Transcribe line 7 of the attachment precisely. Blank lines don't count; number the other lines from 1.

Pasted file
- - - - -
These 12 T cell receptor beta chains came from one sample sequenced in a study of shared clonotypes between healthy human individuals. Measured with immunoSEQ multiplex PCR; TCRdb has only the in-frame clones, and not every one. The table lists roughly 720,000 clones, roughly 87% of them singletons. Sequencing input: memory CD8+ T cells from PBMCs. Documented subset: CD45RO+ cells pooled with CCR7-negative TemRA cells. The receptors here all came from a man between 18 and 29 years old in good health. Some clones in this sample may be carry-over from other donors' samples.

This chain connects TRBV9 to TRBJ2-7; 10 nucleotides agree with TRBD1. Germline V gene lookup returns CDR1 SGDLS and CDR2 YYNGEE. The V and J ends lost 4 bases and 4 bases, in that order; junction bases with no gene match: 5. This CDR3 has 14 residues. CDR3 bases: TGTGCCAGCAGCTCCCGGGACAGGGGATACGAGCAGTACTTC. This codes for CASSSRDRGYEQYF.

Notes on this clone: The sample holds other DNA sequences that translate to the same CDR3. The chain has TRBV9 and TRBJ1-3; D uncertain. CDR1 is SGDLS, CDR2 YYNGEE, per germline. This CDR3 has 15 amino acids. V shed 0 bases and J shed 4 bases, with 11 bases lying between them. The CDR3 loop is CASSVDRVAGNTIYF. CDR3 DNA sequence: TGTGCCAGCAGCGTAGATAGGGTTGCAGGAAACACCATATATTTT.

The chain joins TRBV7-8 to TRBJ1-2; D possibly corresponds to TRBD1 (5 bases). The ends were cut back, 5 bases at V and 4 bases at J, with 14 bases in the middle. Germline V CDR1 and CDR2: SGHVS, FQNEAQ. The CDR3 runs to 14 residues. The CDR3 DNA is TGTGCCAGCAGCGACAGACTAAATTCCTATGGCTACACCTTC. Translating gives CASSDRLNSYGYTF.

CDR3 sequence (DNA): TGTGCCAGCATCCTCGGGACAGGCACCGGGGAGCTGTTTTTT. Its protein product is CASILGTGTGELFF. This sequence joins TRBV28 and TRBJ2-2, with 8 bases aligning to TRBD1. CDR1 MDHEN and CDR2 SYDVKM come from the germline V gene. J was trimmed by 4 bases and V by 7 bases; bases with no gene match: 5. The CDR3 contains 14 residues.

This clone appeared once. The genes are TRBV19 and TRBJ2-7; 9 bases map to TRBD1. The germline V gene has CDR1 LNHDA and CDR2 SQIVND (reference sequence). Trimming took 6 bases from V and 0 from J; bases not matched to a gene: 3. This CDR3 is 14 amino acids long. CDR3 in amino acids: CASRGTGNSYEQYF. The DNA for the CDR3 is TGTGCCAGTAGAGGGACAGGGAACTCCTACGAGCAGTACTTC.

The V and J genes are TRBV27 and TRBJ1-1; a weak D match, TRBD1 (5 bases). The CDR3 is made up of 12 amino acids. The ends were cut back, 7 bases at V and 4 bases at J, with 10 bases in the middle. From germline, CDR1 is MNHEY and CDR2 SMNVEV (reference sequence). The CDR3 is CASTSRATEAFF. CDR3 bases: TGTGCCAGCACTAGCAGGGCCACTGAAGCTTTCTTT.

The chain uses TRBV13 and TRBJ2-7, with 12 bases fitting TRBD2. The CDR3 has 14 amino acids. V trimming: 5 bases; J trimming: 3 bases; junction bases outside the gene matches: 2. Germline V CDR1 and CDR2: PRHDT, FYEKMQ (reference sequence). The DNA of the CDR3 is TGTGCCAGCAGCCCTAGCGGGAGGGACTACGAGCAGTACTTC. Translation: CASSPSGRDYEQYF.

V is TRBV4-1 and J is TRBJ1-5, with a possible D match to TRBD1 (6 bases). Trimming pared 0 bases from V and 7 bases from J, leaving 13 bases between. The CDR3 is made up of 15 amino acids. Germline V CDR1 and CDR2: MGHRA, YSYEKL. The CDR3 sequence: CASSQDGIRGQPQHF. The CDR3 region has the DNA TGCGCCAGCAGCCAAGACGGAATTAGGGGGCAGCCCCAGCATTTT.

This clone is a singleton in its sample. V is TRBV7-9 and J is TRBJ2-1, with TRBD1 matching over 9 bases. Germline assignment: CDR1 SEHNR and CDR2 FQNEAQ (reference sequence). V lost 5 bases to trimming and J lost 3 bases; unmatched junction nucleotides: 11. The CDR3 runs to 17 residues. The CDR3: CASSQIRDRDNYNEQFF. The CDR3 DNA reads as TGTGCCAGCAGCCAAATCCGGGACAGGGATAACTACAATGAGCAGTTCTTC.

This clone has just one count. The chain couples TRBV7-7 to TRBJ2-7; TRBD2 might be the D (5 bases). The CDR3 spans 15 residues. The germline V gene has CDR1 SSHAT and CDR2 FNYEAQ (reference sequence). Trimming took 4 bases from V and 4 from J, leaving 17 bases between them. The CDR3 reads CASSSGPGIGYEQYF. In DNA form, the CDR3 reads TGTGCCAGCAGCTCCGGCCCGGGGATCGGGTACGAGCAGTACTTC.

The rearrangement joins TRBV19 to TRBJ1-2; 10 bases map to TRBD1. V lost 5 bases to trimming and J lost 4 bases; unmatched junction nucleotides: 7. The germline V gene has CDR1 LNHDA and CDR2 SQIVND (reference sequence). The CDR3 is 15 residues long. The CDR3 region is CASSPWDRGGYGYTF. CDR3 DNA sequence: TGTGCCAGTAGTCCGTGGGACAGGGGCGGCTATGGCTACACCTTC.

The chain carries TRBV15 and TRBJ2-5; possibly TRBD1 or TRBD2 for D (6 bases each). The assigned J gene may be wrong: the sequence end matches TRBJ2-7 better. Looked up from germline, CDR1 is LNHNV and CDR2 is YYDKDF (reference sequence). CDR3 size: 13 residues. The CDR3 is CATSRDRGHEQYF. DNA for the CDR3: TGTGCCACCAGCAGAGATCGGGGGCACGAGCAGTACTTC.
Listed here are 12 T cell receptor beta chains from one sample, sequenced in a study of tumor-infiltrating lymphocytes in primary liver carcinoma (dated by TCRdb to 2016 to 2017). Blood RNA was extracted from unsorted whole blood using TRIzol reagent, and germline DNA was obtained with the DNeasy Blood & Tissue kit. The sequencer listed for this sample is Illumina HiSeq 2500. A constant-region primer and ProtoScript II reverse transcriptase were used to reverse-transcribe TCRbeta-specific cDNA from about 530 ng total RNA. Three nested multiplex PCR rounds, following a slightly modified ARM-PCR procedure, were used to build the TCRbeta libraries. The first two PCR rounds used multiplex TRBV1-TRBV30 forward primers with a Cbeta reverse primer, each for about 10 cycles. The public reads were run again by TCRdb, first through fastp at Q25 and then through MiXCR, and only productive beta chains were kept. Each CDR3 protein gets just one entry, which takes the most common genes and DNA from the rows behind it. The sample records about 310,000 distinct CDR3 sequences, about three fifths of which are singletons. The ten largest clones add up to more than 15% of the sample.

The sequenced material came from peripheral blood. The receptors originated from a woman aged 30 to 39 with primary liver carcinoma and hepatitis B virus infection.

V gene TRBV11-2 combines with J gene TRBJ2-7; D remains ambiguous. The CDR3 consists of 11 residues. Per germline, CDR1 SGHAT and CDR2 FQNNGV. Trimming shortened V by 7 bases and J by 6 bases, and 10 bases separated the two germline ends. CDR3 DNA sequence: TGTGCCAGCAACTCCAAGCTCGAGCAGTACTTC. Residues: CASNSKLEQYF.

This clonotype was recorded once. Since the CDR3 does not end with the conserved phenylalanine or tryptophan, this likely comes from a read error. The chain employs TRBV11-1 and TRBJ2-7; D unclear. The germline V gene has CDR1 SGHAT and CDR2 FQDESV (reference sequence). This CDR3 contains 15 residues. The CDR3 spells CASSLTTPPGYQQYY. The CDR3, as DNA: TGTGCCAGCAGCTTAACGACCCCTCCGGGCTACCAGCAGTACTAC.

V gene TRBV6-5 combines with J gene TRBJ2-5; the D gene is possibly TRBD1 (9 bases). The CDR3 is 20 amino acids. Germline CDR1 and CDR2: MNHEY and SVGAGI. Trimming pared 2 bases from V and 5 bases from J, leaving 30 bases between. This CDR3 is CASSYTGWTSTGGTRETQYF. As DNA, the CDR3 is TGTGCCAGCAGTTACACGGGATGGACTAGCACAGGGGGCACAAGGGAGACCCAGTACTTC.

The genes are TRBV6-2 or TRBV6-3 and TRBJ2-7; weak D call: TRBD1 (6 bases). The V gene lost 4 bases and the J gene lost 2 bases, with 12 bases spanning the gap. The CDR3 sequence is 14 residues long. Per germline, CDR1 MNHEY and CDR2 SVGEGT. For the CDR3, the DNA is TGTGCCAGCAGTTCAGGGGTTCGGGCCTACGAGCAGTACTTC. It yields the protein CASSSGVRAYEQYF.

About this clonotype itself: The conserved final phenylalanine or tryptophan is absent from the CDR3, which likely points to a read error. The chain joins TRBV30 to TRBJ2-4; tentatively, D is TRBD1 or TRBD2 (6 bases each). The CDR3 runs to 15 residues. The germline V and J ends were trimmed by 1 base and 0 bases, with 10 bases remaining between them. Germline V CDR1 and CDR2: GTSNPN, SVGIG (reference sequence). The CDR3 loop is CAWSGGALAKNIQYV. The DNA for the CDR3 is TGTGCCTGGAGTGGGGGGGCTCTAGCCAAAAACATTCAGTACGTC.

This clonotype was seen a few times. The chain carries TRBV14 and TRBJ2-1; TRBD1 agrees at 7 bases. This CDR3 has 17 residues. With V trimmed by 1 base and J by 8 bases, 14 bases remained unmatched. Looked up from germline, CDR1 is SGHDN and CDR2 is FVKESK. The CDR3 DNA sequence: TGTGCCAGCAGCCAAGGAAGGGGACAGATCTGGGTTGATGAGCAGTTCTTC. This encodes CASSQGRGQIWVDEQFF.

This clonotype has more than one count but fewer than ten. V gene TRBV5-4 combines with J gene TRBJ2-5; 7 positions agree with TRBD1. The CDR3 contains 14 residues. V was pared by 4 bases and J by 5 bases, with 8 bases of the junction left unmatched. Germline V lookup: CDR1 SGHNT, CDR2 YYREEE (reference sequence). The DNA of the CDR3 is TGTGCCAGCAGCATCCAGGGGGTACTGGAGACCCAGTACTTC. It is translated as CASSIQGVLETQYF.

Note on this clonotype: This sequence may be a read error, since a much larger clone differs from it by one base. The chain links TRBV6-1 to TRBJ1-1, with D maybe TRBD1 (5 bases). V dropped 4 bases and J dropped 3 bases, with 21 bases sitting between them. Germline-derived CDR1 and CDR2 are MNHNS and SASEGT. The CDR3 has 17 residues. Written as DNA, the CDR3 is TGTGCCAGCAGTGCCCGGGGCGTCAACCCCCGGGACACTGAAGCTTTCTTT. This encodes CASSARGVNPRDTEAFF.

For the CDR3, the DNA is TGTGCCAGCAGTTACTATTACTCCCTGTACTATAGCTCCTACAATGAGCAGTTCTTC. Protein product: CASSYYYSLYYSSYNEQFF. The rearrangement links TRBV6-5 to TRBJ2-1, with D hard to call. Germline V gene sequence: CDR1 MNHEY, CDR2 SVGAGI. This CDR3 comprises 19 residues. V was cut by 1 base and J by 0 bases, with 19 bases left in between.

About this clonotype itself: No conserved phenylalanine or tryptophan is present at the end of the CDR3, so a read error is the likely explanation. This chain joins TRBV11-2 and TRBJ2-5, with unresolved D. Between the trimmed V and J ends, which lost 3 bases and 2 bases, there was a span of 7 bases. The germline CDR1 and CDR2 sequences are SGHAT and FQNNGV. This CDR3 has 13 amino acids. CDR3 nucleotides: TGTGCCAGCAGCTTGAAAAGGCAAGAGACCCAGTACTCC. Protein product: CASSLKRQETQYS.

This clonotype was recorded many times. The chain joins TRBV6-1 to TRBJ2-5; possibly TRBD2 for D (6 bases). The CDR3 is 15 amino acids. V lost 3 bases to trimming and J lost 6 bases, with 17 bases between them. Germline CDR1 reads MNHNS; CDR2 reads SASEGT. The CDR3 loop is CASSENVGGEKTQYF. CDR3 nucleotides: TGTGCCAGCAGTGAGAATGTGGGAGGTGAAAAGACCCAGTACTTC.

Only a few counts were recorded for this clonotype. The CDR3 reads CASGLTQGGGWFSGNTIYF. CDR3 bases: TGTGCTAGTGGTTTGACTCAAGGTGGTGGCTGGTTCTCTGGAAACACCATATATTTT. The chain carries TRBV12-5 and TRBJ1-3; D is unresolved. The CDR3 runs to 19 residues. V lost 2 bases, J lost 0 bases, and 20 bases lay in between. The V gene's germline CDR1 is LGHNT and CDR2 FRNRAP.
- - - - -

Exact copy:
The V and J genes are TRBV27 and TRBJ1-1; a weak D match, TRBD1 (5 bases). The CDR3 is made up of 12 amino acids. The ends were cut back, 7 bases at V and 4 bases at J, with 10 bases in the middle. From germline, CDR1 is MNHEY and CDR2 SMNVEV (reference sequence). The CDR3 is CASTSRATEAFF. CDR3 bases: TGTGCCAGCACTAGCAGGGCCACTGAAGCTTTCTTT.